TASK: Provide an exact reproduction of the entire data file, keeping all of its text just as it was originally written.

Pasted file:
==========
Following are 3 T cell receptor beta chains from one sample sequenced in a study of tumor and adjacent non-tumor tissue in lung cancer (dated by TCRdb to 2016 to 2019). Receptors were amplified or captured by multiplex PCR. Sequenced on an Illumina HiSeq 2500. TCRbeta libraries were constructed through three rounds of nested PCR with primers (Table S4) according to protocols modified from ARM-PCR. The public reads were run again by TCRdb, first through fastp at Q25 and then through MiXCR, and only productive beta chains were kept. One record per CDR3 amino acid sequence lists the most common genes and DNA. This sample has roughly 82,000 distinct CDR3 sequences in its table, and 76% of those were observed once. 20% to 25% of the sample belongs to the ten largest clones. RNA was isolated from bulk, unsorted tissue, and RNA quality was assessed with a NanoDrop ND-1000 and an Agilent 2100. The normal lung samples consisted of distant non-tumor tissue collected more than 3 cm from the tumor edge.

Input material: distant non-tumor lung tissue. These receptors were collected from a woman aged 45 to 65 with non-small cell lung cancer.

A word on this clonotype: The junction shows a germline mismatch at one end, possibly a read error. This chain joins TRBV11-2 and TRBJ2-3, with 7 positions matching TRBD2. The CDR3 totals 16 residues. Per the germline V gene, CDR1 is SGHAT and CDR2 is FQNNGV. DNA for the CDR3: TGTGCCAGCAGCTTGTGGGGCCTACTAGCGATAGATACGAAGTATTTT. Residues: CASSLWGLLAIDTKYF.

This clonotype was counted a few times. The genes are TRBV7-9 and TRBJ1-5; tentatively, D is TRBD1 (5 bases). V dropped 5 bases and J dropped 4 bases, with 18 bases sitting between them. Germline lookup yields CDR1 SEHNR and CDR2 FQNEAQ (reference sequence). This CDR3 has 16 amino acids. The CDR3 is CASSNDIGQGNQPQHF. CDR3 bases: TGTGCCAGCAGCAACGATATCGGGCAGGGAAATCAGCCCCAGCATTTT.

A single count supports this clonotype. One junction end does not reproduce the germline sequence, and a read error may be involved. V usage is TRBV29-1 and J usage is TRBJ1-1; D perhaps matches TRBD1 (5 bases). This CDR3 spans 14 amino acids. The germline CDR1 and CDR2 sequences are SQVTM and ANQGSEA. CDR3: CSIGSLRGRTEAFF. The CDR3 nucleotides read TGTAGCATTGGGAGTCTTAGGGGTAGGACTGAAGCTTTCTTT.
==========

Following are 3 T cell receptor beta chains from one sample sequenced in a study of tumor and adjacent non-tumor tissue in lung cancer (dated by TCRdb to 2016 to 2019). Receptors were amplified or captured by multiplex PCR. Sequenced on an Illumina HiSeq 2500. TCRbeta libraries were constructed through three rounds of nested PCR with primers (Table S4) according to protocols modified from ARM-PCR. The public reads were run again by TCRdb, first through fastp at Q25 and then through MiXCR, and only productive beta chains were kept. One record per CDR3 amino acid sequence lists the most common genes and DNA. This sample has roughly 82,000 distinct CDR3 sequences in its table, and 76% of those were observed once. 20% to 25% of the sample belongs to the ten largest clones. RNA was isolated from bulk, unsorted tissue, and RNA quality was assessed with a NanoDrop ND-1000 and an Agilent 2100. The normal lung samples consisted of distant non-tumor tissue collected more than 3 cm from the tumor edge.

Input material: distant non-tumor lung tissue. These receptors were collected from a woman aged 45 to 65 with non-small cell lung cancer.

A word on this clonotype: The junction shows a germline mismatch at one end, possibly a read error. This chain joins TRBV11-2 and TRBJ2-3, with 7 positions matching TRBD2. The CDR3 totals 16 residues. Per the germline V gene, CDR1 is SGHAT and CDR2 is FQNNGV. DNA for the CDR3: TGTGCCAGCAGCTTGTGGGGCCTACTAGCGATAGATACGAAGTATTTT. Residues: CASSLWGLLAIDTKYF.

This clonotype was counted a few times. The genes are TRBV7-9 and TRBJ1-5; tentatively, D is TRBD1 (5 bases). V dropped 5 bases and J dropped 4 bases, with 18 bases sitting between them. Germline lookup yields CDR1 SEHNR and CDR2 FQNEAQ (reference sequence). This CDR3 has 16 amino acids. The CDR3 is CASSNDIGQGNQPQHF. CDR3 bases: TGTGCCAGCAGCAACGATATCGGGCAGGGAAATCAGCCCCAGCATTTT.

A single count supports this clonotype. One junction end does not reproduce the germline sequence, and a read error may be involved. V usage is TRBV29-1 and J usage is TRBJ1-1; D perhaps matches TRBD1 (5 bases). This CDR3 spans 14 amino acids. The germline CDR1 and CDR2 sequences are SQVTM and ANQGSEA. CDR3: CSIGSLRGRTEAFF. The CDR3 nucleotides read TGTAGCATTGGGAGTCTTAGGGGTAGGACTGAAGCTTTCTTT.